IN THE UNITED STATES DISTRICT COURT FOR THE SOUTHERN DISTRICT OF ALABAMA SOUTHERN DIVISION REMODELING TODAY, INC. d/b/a DANNY LIPFORD MEDIA, : : Plaintiff, vs. THE TITAN NETWORK, LLC d/b/a THE TITAN AGENCY, et al., : : CA 13-0428-KD-C : Defendants. ORDER In an order entered on October 10, 2013, the Court exercised the wide discretion afforded it regarding matters of discovery to deny defendant Bosch Thermotechnology Corporation’s motion to stay Rule 26(f) conference. (Doc. 27.)1 In the October 10, 2013 order, the undersigned specifically noted that one of the reasons it was rejecting the defendant’s due process argument was because “the allowance of jurisdictional discovery is not at all uncommon[.]” (Id. at 3, citing Kilma v. Carnival Corp., 2008 WL 4559231, *3 (S.D. Fla. Oct. 10, 2008) (“The discovery must be narrowly tailored to personal jurisdiction issues[.]”).) And while the undersigned also parenthetically noted that it was doubtful that Bosch would have to engage in any discovery “prior to a final ruling on the pending motion to dismiss” (id. at 4 n.1), this statement was made before the undersigned had an opportunity to substantively review Bosch’s motion to dismiss (Doc. 2; see also Doc. 3), plaintiff’s response in opposition (Doc. 18), and the moving 1 The parties filed the Rule 26(f) report on October 29, 2013. (Doc. 28.) defendant’s reply (Doc. 23). Having now reviewed those documents (along with all attachments), the undersigned finds that the allowance of limited jurisdictional discovery is necessary prior to a ruling on the pending motion to dismiss. Although the plaintiff in this case has not “formally” requested jurisdictional discovery by motion, it would be unfair to characterize its requests for jurisdictional discovery as being “buried . . . in its briefs[,]” United Technologies Corp. v. Mazer, 556 F.3d 1260, 1280 (11th Cir. 2009), inasmuch as plaintiff’s initial request comes on the first two pages of its brief (Doc. 18, at 1-2), with subsequent requests being made later in the brief (see id. at 14 & 16).2 Moreover, “jurisdictional discovery is favored where there is a genuine dispute concerning jurisdictional facts necessary to decide the question of personal jurisdiction[.]” Bernardele v. Bonorino, 608 F.Supp.2d 1313, 1321 (S.D. Fla. 2009); see also Chudasama v. Mazda Motor Corp., 123 F.3d 1353, 1367 (11th Cir. 1997) (a motion to dismiss for lack of personal jurisdiction “may require some limited discovery before a meaningful ruling can be made.”); Gear, Inc. v. L.A. Gear California, Inc., 637 F.Supp. 1323, 1328 (S.D. N.Y. 1986) (“[I]t is well-established that district courts have the discretion to grant discovery to explore factual issues presented by the Rule 12(b)(2) motion.”). In the undersigned’s opinion, and as explained in more detail below, this case presents a genuine dispute concerning jurisdictional facts necessary to decide the question of personal jurisdiction; therefore, it is necessary for the undersigned to order that limited jurisdictional discovery take place prior to entry of a report and recommendation regarding appropriate disposition of Bosch’s motion to 2 In addition, plaintiff has requested jurisdictional discovery in the Rule 26(f) report. (See Doc. 28, at 4-5.) 2 dismiss. In its complaint and throughout its response in opposition to Bosch’s motion to dismiss, plaintiff takes the position that defendant The Titan Agency (“Titan”) was Bosch’s agent and that Bosch conducted business in the State of Alabama through its agent Titan. (Compare Doc. 1, Exhibit A, COMPLAINT, at 1-2, 2 & 3-4 with Doc. 18, at 3, 4-5, 13-15 & 17-18 and Doc. 18, Exhibit M, Affidavit of Daniel C. Lipford, at ¶ 12 (“Peters signed a contract with DLM on behalf of BTC on March 16, 2012 wherein the Titan Agency represented and warranted that it was authorized to act on behalf of Bosch Geothermal and bind BTC to the contract.”).) Bosch, quite naturally, takes a position contrary to that of plaintiff, pointing in large measure to its contract with Titan that expressly provides that Titan is an independent contractor. (See Doc. 3, Exhibit 1, at 2; compare id. with Doc. 23, at 10-11 (disclaiming an agency relationship between it and Titan).) These polar opposite positions render this Court unable to properly rule on Bosch’s pending motion without a modicum of jurisdictional discovery given clear Alabama law that “whether an agency [relationship] exists is determined from the facts, not by how the parties choose to characterize their relationship [by contract, or otherwise].” Tyson Foods, Inc. v. Stevens, 783 So.2d 804, 808 (Ala. 2000) (citation omitted); see also Ragsdale v. Life Ins. Co. of North America, 632 So.2d 465, 468 (Ala. 1994) (“’If the facts establish the relationship of principal and agent, the intention of the parties is immaterial, and the character of the relationship is not affected by an agreement between the parties that an agency does not exist, or that some other relation does exist.’”). Indeed, “’[w]hether a relationship is an independent contractor relationship or is a master-servant relationship depends on whether the entity for whom the work is 3 performed has reserved the right to control the means by which the work is done.’” Tyson Food, Inc., supra, at 808, quoting Keebler v. Glenwood Woodyard, Inc., 628 So.2d 566, 568 (Ala. 1993).3 And, of course, proper determination of whether Titan was an independent contractor of Bosch, or its agent, under Alabama law is critical to the issue of personal jurisdiction since the activities of an agent in the forum are attributable—that is, they may be imputed—to the “foreign” principal. See, e.g., Stubbs v. Wyndham Nassau Resort & Crystal Palace Casino, 447 F.3d 1357, 1362-1363 (11th Cir. 2006). Since personal jurisdiction over Titan in this matter is not questioned (see Doc. 17 (Titan’s answer)), a determination that Titan was Bosch’s agent would appear to beg the question of whether personal jurisdiction exists as to Bosch. On the flipside, if Titan was at all times an independent contractor, plaintiff’s personal jurisdiction arguments would suffer such a severe blow that the undersigned would not expect DLM to continue the instant action against Bosch. In light of the foregoing, the undersigned extends to plaintiff the opportunity to conduct limited jurisdictional discovery in this action for the next thirty-five (35) days, that is, until December 4, 2013.4 As indicated above, the primary focus of such discovery should be the relationship between Bosch and Titan; however, the 3 “Typically [albeit not always], the existence of an agency relationship is a question of fact for a jury to decide.” Tyson Foods, Inc.,, supra; see also Sharpe v. AMF Bowling Centers, Inc., 756 So.2d 874, 876 (Ala. 2000) (“’[T]he existence and scope of an agency relationship are [normally] questions of fact to be determined by the jury.’”). 4 Given the abbreviated period allotted for jurisdictional discovery, plaintiff should serve written discovery on Bosch and Titan not later than November 8, 2013, and the defendants should serve their answers to such written discovery not later than November 18, 2013. Furthermore, the depositions authorized by the undersigned should be noticed and taken between November 19, 2013 and December 3, 2013. 4 undersigned will not solely tie the limited discovery to this relationship provided the discovery propounded/taken is “tailored to personal jurisdiction issues.” Kilma, supra, at *3.5 Jurisdictional discovery is limited in the following manner: (1) plaintiff may serve upon both Bosch and Titan not more than ten (10) interrogatories, ten (10) requests for admission, and ten (10) requests for production; and (2) plaintiff may notice and take the deposition of one representative of Bosch and one representative of Titan anytime between November 19, 2013 and December 4, 2013. Thereafter, DLM and Bosch are to simultaneously file their supplemental arguments regarding the personal jurisdiction issue, with attachments, not later than December 16, 2013.6 DONE and ORDERED this the 30th day of October, 2013. s/WILLIAM E. CASSADY UNITED STATES MAGISTRATE JUDGE 5 In other words, plaintiff SHOULD NOT serve any written discovery—or ask any deposition question—that touches upon the merits of this case. 6 The undersigned will not enter a comprehensive Rule 16(b) scheduling order in this case until the completion of jurisdictional discovery and the parties have filed their supplemental positions regarding personal jurisdiction. 5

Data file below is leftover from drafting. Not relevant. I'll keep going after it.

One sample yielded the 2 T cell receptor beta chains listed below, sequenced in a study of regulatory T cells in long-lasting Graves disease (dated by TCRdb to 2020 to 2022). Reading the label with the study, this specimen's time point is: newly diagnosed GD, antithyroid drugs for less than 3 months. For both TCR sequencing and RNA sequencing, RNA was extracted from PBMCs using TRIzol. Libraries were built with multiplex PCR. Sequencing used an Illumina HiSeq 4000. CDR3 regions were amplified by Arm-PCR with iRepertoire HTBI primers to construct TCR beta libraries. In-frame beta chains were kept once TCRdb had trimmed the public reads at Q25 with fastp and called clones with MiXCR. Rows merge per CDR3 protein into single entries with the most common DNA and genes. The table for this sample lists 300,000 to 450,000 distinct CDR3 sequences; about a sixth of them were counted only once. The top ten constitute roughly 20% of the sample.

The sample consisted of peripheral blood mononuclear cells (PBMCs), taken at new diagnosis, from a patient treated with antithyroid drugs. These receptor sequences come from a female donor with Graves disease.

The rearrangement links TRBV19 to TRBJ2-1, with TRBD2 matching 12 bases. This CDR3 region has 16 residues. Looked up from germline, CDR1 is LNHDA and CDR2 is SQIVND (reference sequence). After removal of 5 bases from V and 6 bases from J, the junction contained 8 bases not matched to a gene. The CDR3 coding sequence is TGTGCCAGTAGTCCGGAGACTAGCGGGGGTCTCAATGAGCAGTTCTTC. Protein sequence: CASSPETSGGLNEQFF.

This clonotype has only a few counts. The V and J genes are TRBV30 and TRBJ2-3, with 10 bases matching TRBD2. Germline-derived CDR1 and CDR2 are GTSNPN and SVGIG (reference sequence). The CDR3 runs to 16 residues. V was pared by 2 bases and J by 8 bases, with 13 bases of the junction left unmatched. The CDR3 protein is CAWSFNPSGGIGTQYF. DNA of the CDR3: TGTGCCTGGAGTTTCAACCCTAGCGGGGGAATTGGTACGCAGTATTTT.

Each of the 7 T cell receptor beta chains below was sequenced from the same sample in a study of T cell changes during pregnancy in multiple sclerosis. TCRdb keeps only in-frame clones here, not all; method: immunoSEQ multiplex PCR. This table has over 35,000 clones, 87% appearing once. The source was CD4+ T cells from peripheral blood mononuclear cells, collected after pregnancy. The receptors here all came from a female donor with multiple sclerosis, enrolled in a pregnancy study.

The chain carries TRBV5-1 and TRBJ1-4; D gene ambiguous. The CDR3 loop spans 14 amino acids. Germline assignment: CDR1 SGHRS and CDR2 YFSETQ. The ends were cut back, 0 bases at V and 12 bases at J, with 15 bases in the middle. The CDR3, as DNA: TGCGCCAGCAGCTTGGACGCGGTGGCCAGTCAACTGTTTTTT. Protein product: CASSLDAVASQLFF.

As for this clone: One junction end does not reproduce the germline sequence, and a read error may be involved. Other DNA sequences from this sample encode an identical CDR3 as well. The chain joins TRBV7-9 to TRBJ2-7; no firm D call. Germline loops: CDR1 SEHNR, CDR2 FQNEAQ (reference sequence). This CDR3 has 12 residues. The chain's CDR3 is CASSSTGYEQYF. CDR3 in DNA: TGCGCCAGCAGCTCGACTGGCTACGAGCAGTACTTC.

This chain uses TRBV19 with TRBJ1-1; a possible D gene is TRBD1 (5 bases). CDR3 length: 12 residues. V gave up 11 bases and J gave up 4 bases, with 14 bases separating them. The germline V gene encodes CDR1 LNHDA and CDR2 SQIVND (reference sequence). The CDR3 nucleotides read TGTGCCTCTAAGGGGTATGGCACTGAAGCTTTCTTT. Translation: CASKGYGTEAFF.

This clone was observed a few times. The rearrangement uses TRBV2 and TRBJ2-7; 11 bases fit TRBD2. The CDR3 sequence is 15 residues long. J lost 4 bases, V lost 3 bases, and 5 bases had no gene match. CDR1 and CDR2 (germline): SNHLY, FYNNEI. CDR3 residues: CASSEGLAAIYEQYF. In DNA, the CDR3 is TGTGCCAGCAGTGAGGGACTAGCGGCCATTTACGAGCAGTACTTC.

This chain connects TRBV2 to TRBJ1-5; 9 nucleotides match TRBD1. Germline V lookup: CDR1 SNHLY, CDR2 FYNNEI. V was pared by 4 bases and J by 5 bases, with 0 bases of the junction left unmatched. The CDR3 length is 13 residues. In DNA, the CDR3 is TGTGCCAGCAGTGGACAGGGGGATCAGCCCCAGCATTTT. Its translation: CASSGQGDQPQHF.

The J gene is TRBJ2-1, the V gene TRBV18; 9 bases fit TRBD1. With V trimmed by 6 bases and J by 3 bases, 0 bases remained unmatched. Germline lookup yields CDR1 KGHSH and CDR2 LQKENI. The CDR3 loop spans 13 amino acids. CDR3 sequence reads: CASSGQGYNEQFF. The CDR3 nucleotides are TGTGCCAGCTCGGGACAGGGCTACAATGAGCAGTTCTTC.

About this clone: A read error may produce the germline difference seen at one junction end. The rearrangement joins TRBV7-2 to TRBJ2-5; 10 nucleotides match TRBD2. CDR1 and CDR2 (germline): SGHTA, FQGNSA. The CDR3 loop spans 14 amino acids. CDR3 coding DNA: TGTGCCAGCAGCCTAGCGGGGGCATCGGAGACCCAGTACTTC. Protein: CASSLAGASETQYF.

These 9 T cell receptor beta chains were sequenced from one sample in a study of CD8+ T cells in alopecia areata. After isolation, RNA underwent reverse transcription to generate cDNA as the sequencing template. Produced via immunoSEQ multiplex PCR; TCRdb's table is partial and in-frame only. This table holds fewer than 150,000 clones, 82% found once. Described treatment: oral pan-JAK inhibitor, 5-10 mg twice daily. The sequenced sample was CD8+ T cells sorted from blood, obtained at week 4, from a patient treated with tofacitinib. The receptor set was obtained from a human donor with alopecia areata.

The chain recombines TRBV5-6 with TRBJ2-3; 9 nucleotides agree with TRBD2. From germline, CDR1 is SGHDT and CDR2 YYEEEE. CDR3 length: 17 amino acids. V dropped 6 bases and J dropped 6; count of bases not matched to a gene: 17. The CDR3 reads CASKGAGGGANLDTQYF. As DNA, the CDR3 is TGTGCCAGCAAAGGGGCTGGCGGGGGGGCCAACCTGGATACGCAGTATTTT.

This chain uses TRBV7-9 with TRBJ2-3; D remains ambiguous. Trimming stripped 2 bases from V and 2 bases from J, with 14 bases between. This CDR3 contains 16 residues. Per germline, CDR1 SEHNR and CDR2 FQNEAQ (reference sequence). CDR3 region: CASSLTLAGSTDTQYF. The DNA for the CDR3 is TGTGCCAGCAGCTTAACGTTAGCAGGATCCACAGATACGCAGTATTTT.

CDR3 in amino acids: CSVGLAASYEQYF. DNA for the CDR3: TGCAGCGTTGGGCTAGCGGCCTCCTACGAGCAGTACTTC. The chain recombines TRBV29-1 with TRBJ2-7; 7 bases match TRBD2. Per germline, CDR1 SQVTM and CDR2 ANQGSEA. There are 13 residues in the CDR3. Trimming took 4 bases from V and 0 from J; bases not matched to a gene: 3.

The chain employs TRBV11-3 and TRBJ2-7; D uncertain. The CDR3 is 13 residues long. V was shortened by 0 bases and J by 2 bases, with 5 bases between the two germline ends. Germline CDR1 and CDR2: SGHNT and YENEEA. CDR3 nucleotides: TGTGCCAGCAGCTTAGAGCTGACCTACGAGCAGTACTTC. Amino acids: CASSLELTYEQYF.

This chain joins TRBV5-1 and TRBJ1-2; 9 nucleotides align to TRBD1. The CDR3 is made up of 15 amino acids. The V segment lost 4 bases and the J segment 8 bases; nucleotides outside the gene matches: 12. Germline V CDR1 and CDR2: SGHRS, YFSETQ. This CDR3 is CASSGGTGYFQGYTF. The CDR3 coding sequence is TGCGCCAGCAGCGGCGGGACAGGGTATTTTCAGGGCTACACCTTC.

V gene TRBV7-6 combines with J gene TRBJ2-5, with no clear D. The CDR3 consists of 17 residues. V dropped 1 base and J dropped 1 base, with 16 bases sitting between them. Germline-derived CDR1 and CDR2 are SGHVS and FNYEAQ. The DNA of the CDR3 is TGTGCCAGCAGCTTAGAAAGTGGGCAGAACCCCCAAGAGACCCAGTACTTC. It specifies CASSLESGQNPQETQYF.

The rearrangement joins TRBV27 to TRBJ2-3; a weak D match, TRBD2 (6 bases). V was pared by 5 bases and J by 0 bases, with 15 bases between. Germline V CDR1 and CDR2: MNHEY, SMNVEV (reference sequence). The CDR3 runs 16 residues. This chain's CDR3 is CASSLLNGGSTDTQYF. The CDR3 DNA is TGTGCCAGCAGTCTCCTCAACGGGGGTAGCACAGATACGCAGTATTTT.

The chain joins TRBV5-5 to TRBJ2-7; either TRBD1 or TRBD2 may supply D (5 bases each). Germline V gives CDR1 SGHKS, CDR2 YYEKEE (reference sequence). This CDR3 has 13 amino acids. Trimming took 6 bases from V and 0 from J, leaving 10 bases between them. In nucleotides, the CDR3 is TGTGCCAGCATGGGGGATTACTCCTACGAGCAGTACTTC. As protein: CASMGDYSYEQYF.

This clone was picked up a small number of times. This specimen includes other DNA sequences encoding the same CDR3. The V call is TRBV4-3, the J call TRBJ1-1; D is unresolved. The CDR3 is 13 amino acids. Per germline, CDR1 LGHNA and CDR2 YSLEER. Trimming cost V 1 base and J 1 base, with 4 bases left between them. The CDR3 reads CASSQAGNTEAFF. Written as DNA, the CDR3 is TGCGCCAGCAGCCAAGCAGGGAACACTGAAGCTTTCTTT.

Disclaimer: Justia Dockets & Filings provides public litigation records from the federal appellate and district courts. These filings and docket sheets should not be considered findings of fact or liability, nor do they necessarily reflect the view of Justia.

Why Is My Information Online?